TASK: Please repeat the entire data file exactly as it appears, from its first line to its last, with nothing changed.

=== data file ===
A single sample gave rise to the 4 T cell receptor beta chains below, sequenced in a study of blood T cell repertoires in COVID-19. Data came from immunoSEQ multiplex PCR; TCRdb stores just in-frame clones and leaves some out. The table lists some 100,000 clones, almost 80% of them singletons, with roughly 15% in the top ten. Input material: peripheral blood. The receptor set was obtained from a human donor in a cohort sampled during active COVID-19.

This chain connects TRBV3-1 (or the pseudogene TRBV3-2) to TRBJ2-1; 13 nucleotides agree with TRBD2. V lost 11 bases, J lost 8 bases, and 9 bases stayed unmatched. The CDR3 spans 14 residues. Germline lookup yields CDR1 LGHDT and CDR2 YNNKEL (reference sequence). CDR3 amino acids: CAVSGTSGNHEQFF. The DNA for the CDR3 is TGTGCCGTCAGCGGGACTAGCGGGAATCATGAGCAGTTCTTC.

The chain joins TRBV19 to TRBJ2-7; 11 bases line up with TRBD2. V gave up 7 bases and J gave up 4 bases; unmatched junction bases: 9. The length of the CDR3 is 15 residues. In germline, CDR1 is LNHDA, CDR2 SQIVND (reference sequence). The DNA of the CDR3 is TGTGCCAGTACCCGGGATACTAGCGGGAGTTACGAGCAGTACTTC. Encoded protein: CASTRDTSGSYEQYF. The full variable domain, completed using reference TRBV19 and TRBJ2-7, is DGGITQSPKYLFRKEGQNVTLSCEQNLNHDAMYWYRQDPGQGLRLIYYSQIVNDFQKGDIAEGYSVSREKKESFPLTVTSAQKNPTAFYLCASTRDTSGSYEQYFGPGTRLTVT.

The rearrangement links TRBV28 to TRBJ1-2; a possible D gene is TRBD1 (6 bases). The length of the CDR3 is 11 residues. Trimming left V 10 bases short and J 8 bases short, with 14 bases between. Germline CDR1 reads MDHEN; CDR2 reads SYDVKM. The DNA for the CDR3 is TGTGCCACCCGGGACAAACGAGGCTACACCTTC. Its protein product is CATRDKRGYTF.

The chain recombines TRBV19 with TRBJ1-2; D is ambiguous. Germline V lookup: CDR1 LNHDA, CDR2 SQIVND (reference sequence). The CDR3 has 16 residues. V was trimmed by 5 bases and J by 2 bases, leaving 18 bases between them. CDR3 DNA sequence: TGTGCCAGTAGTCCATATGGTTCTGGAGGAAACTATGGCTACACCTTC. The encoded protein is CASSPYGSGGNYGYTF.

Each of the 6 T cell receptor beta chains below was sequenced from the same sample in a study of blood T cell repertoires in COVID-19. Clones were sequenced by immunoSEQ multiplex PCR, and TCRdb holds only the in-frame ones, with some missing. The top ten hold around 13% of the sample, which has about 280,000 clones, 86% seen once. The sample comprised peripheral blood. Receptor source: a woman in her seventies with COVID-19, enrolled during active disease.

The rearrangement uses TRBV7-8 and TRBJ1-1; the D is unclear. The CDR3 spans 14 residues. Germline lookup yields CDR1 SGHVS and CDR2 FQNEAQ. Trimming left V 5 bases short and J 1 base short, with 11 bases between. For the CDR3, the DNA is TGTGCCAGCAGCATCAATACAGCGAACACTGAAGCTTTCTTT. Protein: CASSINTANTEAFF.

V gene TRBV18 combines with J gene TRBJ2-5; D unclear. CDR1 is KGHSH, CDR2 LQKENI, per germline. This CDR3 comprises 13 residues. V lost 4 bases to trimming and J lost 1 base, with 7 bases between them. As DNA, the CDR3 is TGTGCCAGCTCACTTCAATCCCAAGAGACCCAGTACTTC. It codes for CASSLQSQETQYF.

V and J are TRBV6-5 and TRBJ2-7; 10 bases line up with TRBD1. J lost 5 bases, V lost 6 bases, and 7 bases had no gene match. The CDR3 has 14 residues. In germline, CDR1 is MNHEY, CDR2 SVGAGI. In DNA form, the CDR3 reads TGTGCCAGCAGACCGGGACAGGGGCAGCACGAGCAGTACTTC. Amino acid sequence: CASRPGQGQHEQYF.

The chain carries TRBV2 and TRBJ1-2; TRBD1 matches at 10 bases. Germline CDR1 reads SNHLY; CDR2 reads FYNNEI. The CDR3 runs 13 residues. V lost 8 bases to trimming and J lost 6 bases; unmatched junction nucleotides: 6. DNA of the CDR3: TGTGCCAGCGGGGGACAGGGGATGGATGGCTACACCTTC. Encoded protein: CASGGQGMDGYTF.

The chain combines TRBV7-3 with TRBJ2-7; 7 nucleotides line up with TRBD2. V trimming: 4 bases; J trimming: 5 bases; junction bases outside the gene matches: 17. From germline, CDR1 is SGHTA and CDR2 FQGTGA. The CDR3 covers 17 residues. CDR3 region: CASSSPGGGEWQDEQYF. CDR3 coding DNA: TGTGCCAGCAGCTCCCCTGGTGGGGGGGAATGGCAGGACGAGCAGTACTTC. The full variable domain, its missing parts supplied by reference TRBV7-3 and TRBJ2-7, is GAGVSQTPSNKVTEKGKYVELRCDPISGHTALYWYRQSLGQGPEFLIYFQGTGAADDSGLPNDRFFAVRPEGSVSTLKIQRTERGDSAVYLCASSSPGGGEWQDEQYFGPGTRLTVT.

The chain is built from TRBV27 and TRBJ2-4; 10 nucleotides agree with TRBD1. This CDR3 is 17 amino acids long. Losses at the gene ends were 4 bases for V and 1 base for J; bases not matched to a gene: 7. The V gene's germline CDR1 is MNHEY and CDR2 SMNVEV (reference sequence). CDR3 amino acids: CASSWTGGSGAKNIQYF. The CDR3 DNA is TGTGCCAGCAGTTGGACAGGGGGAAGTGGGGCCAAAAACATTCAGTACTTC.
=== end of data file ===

A single sample gave rise to the 4 T cell receptor beta chains below, sequenced in a study of blood T cell repertoires in COVID-19. Data came from immunoSEQ multiplex PCR; TCRdb stores just in-frame clones and leaves some out. The table lists some 100,000 clones, almost 80% of them singletons, with roughly 15% in the top ten. Input material: peripheral blood. The receptor set was obtained from a human donor in a cohort sampled during active COVID-19.

This chain connects TRBV3-1 (or the pseudogene TRBV3-2) to TRBJ2-1; 13 nucleotides agree with TRBD2. V lost 11 bases, J lost 8 bases, and 9 bases stayed unmatched. The CDR3 spans 14 residues. Germline lookup yields CDR1 LGHDT and CDR2 YNNKEL (reference sequence). CDR3 amino acids: CAVSGTSGNHEQFF. The DNA for the CDR3 is TGTGCCGTCAGCGGGACTAGCGGGAATCATGAGCAGTTCTTC.

The chain joins TRBV19 to TRBJ2-7; 11 bases line up with TRBD2. V gave up 7 bases and J gave up 4 bases; unmatched junction bases: 9. The length of the CDR3 is 15 residues. In germline, CDR1 is LNHDA, CDR2 SQIVND (reference sequence). The DNA of the CDR3 is TGTGCCAGTACCCGGGATACTAGCGGGAGTTACGAGCAGTACTTC. Encoded protein: CASTRDTSGSYEQYF. The full variable domain, completed using reference TRBV19 and TRBJ2-7, is DGGITQSPKYLFRKEGQNVTLSCEQNLNHDAMYWYRQDPGQGLRLIYYSQIVNDFQKGDIAEGYSVSREKKESFPLTVTSAQKNPTAFYLCASTRDTSGSYEQYFGPGTRLTVT.

The rearrangement links TRBV28 to TRBJ1-2; a possible D gene is TRBD1 (6 bases). The length of the CDR3 is 11 residues. Trimming left V 10 bases short and J 8 bases short, with 14 bases between. Germline CDR1 reads MDHEN; CDR2 reads SYDVKM. The DNA for the CDR3 is TGTGCCACCCGGGACAAACGAGGCTACACCTTC. Its protein product is CATRDKRGYTF.

The chain recombines TRBV19 with TRBJ1-2; D is ambiguous. Germline V lookup: CDR1 LNHDA, CDR2 SQIVND (reference sequence). The CDR3 has 16 residues. V was trimmed by 5 bases and J by 2 bases, leaving 18 bases between them. CDR3 DNA sequence: TGTGCCAGTAGTCCATATGGTTCTGGAGGAAACTATGGCTACACCTTC. The encoded protein is CASSPYGSGGNYGYTF.

Each of the 6 T cell receptor beta chains below was sequenced from the same sample in a study of blood T cell repertoires in COVID-19. Clones were sequenced by immunoSEQ multiplex PCR, and TCRdb holds only the in-frame ones, with some missing. The top ten hold around 13% of the sample, which has about 280,000 clones, 86% seen once. The sample comprised peripheral blood. Receptor source: a woman in her seventies with COVID-19, enrolled during active disease.

The rearrangement uses TRBV7-8 and TRBJ1-1; the D is unclear. The CDR3 spans 14 residues. Germline lookup yields CDR1 SGHVS and CDR2 FQNEAQ. Trimming left V 5 bases short and J 1 base short, with 11 bases between. For the CDR3, the DNA is TGTGCCAGCAGCATCAATACAGCGAACACTGAAGCTTTCTTT. Protein: CASSINTANTEAFF.

V gene TRBV18 combines with J gene TRBJ2-5; D unclear. CDR1 is KGHSH, CDR2 LQKENI, per germline. This CDR3 comprises 13 residues. V lost 4 bases to trimming and J lost 1 base, with 7 bases between them. As DNA, the CDR3 is TGTGCCAGCTCACTTCAATCCCAAGAGACCCAGTACTTC. It codes for CASSLQSQETQYF.

V and J are TRBV6-5 and TRBJ2-7; 10 bases line up with TRBD1. J lost 5 bases, V lost 6 bases, and 7 bases had no gene match. The CDR3 has 14 residues. In germline, CDR1 is MNHEY, CDR2 SVGAGI. In DNA form, the CDR3 reads TGTGCCAGCAGACCGGGACAGGGGCAGCACGAGCAGTACTTC. Amino acid sequence: CASRPGQGQHEQYF.

The chain carries TRBV2 and TRBJ1-2; TRBD1 matches at 10 bases. Germline CDR1 reads SNHLY; CDR2 reads FYNNEI. The CDR3 runs 13 residues. V lost 8 bases to trimming and J lost 6 bases; unmatched junction nucleotides: 6. DNA of the CDR3: TGTGCCAGCGGGGGACAGGGGATGGATGGCTACACCTTC. Encoded protein: CASGGQGMDGYTF.

The chain combines TRBV7-3 with TRBJ2-7; 7 nucleotides line up with TRBD2. V trimming: 4 bases; J trimming: 5 bases; junction bases outside the gene matches: 17. From germline, CDR1 is SGHTA and CDR2 FQGTGA. The CDR3 covers 17 residues. CDR3 region: CASSSPGGGEWQDEQYF. CDR3 coding DNA: TGTGCCAGCAGCTCCCCTGGTGGGGGGGAATGGCAGGACGAGCAGTACTTC. The full variable domain, its missing parts supplied by reference TRBV7-3 and TRBJ2-7, is GAGVSQTPSNKVTEKGKYVELRCDPISGHTALYWYRQSLGQGPEFLIYFQGTGAADDSGLPNDRFFAVRPEGSVSTLKIQRTERGDSAVYLCASSSPGGGEWQDEQYFGPGTRLTVT.

The chain is built from TRBV27 and TRBJ2-4; 10 nucleotides agree with TRBD1. This CDR3 is 17 amino acids long. Losses at the gene ends were 4 bases for V and 1 base for J; bases not matched to a gene: 7. The V gene's germline CDR1 is MNHEY and CDR2 SMNVEV (reference sequence). CDR3 amino acids: CASSWTGGSGAKNIQYF. The CDR3 DNA is TGTGCCAGCAGTTGGACAGGGGGAAGTGGGGCCAAAAACATTCAGTACTTC.